Those We Love Most by Lee Woodruff
- Method of Obtaining: I received my copy via the publisher.
- Published by: Hyperion
- Release Date: 9/11/2012
ife is good for Maura Corrigan. Married to her college sweetheart, Pete, raising three young kids with her parents nearby in her peaceful Chicago suburb, her world is secure. Then one day, in a single turn of fate, that entire world comes crashing down and everything that she thought she knew changes.
Maura must learn to move forward with the weight of grief and the crushing guilt of an unforgivable secret. Pete senses a gap growing between him and his wife but finds it easier to escape to the bar with his friends than face the flaws in his marriage.
Meanwhile, Maura’s parents are dealing with the fault lines in their own marriage. Charismatic Roger, who at sixty-five, is still chasing the next business deal and Margaret, a pragmatic and proud homemaker, have been married for four decades, seemingly happily. But the truth is more complicated. Like Maura, Roger has secrets of his own and when his deceptions and weaknesses are exposed, Margaret’s love and loyalty face the ultimate test.
- I enjoy a good, family drama.
I really, really wanted to read Those We Love Most by Lee Woodruff – mostly because I enjoy a good drama centered around the overcoming of a tragedy. So when I saw the summary and the author combination here I couldn’t wait to crack it open and get emotionally involved.
There were things that Woodruff did extremely well in Those We Love Most – those being the tension between family, the struggle to put the pieces back together, the vulnerability after walls come down in grief. I felt intimately connected to every member of the family at different moments throughout the book. But in spite of that intimate connection, I still felt as if I was held at arms length.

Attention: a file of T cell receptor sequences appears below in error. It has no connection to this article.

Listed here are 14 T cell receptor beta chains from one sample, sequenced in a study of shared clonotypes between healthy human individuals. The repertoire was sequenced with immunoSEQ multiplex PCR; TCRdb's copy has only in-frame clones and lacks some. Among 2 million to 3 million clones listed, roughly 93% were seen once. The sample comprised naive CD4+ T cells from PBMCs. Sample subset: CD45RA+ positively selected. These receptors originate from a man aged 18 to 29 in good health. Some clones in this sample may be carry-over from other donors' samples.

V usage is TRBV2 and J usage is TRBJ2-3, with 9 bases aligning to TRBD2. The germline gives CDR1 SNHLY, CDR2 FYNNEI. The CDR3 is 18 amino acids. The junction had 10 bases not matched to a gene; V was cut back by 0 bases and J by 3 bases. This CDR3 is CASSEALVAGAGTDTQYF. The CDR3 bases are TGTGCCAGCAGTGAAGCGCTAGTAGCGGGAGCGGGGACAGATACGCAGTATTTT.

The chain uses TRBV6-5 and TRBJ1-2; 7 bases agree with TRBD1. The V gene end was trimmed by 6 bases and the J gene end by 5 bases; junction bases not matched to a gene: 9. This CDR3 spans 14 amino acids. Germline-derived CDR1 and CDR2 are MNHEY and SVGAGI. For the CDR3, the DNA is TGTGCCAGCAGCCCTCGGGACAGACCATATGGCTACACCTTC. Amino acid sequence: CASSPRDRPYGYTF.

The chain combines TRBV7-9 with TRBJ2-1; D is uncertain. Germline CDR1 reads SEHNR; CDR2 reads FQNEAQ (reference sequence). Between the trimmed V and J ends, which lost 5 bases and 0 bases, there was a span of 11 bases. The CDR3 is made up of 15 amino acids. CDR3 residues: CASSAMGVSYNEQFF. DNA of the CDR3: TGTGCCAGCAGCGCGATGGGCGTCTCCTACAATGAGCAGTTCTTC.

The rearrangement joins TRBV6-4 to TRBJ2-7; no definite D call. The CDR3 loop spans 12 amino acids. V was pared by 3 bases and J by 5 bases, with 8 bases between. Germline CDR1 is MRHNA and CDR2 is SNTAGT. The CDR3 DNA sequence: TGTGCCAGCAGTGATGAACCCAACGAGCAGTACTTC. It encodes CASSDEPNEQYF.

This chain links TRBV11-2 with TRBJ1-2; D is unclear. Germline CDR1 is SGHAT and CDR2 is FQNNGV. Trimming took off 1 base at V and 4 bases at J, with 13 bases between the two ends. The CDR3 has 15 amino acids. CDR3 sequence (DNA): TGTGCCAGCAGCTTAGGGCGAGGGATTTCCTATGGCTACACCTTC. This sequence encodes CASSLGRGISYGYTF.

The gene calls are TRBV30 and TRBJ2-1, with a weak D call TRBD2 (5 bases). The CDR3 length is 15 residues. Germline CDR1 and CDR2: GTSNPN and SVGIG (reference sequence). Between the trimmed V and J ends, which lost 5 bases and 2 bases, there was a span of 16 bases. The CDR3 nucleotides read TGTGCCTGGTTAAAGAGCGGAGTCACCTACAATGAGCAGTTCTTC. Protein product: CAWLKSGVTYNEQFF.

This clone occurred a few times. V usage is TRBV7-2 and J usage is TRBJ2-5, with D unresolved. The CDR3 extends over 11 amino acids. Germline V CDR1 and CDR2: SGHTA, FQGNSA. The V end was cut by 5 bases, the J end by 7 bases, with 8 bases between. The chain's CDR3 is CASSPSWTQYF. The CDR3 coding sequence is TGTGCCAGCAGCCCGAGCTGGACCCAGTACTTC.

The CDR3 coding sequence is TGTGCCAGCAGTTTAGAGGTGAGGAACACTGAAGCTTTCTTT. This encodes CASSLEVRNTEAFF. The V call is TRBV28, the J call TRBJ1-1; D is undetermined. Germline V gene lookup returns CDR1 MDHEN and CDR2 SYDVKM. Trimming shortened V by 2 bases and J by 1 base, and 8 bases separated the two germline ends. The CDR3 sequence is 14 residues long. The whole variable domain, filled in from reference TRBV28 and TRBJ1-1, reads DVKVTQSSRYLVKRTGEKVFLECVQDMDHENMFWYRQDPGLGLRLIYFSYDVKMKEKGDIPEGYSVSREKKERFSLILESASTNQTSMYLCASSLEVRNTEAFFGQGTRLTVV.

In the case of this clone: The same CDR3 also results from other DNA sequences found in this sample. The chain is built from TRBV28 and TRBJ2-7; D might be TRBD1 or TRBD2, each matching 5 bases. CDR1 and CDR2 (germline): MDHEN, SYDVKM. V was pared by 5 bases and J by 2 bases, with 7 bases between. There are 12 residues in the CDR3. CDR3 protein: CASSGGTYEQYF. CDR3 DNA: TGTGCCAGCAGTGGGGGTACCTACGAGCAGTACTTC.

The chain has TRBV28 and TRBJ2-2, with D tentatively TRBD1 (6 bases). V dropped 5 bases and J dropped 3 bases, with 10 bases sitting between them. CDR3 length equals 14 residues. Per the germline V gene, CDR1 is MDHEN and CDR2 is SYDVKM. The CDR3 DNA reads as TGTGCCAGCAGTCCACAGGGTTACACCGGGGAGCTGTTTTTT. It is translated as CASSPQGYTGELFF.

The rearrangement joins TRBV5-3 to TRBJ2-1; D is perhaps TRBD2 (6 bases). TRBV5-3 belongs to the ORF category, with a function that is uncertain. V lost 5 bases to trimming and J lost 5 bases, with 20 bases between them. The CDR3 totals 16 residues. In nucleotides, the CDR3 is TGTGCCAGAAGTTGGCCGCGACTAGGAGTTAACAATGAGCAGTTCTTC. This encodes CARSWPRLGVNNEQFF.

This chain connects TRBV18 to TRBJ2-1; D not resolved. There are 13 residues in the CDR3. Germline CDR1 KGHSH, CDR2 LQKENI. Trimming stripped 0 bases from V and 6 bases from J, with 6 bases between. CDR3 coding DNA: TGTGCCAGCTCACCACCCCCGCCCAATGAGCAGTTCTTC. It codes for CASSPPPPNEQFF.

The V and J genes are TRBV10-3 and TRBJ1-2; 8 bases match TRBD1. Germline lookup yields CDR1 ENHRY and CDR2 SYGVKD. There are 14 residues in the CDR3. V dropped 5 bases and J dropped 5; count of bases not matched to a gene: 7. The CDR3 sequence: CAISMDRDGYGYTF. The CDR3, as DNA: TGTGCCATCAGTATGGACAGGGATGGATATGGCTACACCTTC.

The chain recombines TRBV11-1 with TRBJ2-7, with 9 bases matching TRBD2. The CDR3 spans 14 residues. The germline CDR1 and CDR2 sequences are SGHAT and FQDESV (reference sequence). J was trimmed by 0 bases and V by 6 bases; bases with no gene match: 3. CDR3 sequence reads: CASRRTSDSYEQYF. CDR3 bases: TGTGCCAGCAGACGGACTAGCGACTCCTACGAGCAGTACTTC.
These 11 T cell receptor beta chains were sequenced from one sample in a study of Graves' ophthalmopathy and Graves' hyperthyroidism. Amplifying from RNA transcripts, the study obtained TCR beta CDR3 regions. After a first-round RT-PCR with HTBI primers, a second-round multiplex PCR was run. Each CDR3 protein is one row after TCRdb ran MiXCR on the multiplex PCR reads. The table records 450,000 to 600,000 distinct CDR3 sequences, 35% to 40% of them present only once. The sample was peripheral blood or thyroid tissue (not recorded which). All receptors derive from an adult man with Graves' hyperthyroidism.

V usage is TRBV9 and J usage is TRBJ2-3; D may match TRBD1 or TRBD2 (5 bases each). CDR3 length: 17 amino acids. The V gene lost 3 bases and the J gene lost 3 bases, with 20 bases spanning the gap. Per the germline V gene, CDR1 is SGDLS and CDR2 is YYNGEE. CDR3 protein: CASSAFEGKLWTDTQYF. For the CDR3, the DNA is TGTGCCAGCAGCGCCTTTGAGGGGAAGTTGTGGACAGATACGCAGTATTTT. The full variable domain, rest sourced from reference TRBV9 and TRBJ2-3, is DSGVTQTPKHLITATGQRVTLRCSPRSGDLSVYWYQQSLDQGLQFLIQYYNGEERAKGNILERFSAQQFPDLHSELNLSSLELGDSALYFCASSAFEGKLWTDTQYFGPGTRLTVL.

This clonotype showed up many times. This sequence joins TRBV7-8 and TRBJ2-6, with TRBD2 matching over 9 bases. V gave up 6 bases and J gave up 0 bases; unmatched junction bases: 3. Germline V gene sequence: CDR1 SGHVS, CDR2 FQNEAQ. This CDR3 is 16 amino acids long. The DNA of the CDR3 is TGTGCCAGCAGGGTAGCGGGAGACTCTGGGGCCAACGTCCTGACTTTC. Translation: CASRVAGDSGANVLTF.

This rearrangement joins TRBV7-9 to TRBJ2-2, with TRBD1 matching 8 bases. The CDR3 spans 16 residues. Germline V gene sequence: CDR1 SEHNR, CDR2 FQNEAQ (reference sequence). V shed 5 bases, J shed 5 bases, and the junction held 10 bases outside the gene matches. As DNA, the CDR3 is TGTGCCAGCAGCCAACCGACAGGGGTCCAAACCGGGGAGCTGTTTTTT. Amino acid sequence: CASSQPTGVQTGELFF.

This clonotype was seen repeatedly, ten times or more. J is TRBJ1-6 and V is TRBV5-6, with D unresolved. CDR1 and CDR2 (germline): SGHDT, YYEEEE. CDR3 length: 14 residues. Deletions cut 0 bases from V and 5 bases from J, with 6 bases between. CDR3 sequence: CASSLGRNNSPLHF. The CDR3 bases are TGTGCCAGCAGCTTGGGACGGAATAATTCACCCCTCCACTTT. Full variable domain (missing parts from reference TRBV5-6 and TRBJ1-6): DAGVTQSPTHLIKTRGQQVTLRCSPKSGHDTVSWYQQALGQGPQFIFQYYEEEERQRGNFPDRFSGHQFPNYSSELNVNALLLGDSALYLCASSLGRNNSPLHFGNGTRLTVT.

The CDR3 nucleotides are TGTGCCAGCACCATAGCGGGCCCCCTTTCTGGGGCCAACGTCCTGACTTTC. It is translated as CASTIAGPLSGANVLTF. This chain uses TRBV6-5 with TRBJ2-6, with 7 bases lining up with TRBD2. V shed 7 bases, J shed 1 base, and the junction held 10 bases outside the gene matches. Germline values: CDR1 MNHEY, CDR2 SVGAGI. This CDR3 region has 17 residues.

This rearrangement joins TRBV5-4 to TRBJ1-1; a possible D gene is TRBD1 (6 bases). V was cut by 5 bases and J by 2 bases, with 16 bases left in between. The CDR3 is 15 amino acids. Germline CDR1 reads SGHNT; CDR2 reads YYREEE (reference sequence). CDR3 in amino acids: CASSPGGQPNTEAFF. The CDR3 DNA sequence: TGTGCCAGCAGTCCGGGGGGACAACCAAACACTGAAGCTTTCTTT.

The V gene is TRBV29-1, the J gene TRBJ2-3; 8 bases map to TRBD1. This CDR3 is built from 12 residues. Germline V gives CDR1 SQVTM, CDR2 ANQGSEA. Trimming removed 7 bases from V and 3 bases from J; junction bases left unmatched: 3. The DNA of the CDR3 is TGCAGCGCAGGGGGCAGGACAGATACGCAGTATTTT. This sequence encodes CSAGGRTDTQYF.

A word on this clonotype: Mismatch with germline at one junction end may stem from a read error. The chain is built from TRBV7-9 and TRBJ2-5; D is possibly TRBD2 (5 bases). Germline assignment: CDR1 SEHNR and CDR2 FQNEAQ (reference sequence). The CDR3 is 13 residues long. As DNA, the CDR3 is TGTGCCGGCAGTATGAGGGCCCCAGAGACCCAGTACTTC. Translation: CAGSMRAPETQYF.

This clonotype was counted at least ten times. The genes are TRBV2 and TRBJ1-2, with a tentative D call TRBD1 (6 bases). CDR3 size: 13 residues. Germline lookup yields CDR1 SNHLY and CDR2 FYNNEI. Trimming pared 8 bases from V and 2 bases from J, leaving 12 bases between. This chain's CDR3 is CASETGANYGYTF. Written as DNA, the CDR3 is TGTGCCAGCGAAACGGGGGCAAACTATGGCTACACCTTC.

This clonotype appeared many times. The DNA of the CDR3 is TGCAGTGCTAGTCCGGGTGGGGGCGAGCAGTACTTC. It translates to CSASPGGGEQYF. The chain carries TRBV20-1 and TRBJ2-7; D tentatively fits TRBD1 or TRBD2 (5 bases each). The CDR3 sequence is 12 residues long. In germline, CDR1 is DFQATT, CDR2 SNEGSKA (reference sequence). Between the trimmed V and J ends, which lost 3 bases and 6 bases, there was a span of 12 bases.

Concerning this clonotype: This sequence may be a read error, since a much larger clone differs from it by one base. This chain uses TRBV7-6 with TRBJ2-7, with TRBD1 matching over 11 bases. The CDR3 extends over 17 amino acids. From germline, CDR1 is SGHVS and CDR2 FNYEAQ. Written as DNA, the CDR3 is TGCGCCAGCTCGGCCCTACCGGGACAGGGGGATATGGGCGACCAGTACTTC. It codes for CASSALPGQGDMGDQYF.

I think ultimately where the breakdown occurred was in the number of people Those We Love Most dealt with. There were some family members who were on the outskirts, just barely into the story and, as a result, made me feel as if I was still a stranger to what was going on – but the juxtiposition then of having other family members bared completely to me made me feel as if I wasn’t a stranger. So ultimately I ended up slightly confused and unable to connect. I just can’t think of a better way to put it.
I still recommend reading this book – I think it has some important messages on dealing with grief and guilt, and what happens when trust starts to fracture. I just wish it had been easier for me to connect with.
Don’t just take my word for it! Check out what these bloggers say!